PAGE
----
"We'll have some hard decisions to make," McDonald said, a sentiment echoed by budget directors throughout the area. In Fairfax, these will have to be spending-cut decisions, McDonald said, because the board of supervisors already has decided not to increase property tax rates for fiscal 1984 and 1985.

Already this year, the District, Fairfax County, Alexandria and Montgomery County all decided to keep the tax rate at the previous year's level, foregoing the decreases that many now be a relic of another era. Arlington in March actually approved a residential property tax rate increase of two cents per hundred dollars of assessed value.

Later, the Arlington County Board considered reducing the rate for the October 1982 collection but was dissuaded by the county's financial situation. When the county's fiscal year 1983 budget originally was adopted, it assumed a 12 percent increase in total assessed property values. In a midyear review, this was changed to a 0.85 increase, with the 3 percent projected decline in residential assessments offset by an increase for small commercial properties and by additions of new property.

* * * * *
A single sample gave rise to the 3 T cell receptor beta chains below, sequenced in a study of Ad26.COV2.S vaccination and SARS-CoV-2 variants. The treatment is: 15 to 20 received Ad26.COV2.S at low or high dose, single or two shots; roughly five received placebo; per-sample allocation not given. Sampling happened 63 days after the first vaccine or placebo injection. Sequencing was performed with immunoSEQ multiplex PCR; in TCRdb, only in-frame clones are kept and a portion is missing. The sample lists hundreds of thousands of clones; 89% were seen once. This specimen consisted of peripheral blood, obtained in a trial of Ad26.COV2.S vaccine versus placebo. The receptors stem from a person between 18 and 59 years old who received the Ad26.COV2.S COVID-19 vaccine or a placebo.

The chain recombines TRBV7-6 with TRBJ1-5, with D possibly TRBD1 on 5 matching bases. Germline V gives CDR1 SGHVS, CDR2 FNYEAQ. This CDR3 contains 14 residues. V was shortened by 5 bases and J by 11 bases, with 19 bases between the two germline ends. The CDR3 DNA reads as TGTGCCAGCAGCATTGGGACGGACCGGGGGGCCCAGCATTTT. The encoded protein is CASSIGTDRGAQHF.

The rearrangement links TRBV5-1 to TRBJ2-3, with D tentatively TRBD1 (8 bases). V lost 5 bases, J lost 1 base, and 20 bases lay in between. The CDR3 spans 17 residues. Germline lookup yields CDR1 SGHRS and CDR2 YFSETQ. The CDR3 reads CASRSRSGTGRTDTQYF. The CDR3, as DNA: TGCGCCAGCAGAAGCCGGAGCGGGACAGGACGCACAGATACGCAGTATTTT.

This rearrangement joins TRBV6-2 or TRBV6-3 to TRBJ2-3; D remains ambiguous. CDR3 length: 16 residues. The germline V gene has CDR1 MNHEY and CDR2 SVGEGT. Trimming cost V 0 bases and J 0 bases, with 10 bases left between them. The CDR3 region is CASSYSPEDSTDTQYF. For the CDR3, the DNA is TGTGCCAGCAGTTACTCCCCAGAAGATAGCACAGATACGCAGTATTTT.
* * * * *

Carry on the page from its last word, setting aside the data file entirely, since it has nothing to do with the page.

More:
The revised statistics resulted in a shortfall of $3.5 million to $3.8 million for the May 1983 collection from original budget estimates. Real estate taxes make up about 35 percent of Arlington's revenues--about half of that coming from single-family homes.

The District went through the same process this summer, with the City Council foregoing a rate decline when it heard the city finance director tell them that assessments would not be increasing next year.

Local budget officials now are starting to look anxiously at next year's figures and looking for ways to raise or save large sums of money.